View original document

The full text on this page is automatically extracted from the file linked above and may contain errors and inconsistencies.

Minimum Wage
and the

Woman Worker


James P. Mitchell, Secretary
Mrs. Alice K. Leopold, Director




For sale by the Superintendent of Documents, U.S. Government Printing Office
Washington 25. D.C. - Price 15 cents

State minimum-wage laws are of great importance to large groups
of women workers because the purpose of these laws is to provide at
least a living wage—a wage that is sufficient to maintain a minimum
standard of living. Establishment of minimum-wage levels raises
the purchasing power of the lowest paid workers and tends to improve their dignity and pride, as well as their health and efficiency.
These workers are assets to the community in which they live, and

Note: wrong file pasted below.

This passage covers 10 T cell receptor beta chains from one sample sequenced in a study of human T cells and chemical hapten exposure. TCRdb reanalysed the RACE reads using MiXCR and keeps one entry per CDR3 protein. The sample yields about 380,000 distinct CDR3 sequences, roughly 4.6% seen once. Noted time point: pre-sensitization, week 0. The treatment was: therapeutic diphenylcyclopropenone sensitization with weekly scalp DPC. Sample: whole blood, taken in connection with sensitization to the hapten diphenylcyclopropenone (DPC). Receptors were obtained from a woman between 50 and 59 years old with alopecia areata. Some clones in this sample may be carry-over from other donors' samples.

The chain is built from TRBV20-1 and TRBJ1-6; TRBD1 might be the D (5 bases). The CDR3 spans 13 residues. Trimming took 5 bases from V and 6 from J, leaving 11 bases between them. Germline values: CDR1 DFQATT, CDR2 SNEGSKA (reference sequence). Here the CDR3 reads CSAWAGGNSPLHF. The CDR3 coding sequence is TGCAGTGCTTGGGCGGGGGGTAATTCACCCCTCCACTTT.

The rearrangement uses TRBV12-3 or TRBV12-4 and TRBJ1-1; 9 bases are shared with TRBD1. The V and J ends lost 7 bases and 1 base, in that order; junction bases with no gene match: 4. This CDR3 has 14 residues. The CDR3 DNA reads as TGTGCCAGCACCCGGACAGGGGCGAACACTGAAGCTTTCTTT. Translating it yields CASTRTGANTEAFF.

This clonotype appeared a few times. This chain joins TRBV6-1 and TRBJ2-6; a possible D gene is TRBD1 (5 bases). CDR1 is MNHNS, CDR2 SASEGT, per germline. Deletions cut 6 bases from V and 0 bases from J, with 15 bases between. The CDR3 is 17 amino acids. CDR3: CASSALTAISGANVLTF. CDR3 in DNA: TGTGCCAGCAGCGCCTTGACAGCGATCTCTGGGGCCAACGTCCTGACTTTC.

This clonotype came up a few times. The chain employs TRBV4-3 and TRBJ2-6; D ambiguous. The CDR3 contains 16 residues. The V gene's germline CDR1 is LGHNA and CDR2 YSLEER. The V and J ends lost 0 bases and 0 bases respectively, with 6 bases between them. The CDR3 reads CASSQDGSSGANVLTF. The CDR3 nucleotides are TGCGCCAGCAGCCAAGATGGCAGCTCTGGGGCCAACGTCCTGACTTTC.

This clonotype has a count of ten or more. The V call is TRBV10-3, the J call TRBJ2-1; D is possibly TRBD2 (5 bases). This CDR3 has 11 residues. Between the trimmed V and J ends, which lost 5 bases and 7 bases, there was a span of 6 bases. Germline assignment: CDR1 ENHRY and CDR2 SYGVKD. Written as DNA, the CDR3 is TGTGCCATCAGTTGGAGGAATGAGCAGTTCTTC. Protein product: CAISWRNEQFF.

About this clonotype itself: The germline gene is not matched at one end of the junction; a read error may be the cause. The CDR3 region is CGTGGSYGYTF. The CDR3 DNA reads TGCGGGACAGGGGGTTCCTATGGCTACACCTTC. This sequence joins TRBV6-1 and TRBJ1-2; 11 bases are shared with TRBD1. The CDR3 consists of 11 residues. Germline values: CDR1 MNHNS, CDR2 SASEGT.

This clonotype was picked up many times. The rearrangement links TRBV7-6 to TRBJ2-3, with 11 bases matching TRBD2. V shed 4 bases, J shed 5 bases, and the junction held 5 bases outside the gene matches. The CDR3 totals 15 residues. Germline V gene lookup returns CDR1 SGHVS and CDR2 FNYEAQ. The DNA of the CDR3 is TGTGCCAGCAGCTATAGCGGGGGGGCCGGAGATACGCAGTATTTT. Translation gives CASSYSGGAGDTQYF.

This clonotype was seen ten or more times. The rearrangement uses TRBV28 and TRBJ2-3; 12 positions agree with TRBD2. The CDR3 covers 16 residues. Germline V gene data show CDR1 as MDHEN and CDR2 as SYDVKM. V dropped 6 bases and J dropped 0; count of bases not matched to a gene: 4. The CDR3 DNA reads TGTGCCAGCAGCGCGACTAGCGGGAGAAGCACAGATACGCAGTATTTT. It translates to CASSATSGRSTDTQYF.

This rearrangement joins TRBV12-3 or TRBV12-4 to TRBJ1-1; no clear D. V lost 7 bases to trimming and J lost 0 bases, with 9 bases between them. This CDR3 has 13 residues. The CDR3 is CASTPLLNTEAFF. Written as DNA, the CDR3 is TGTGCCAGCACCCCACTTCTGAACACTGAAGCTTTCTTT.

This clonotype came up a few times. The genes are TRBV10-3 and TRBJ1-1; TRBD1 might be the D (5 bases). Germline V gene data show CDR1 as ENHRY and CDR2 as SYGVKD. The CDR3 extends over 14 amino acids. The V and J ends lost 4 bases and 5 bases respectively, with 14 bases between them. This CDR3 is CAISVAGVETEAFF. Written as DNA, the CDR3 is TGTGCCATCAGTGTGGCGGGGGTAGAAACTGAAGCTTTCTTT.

to the firms for which they work.
This booklet—Minimum Wage and the Woman Worker—tells
briefly and in plain language how and why State minimum-wage
laws came about, how they operate, and of their impact on the
worker, the employer, and the community.
It covers a 49-year span of activity in this field—tracing the inception and growth of these laws through a series of separate time
periods which mark significant changes in attitudes, and in the
amount and kind of State minimum-wage activity.
It provides answers to questions from women's organizations,
civic groups, unions, and others interested in study and action programs designed to improve working conditions of women in their
own States.
This edition of Minimum Wage and the Woman Worker (issued
as Women's Bureau Pamphlet 8) brings up to 'date previous similar
reports published earlier by the U.S. Department of Labor's
Women's Bureau. It includes information on State minimum-wage
activity through 1959 (amendments to existing laws as well as new
laws), and was prepared by Regina M. Neitzey, under the direction
of Alice A. Morrison, Chief of the Bureau's Division of Women's
Labor Law and Civil and Political Status.


Assistant to the Secretary of Labor
and Director, Women's Bureau.



State minimum-wage situation January 1, 1960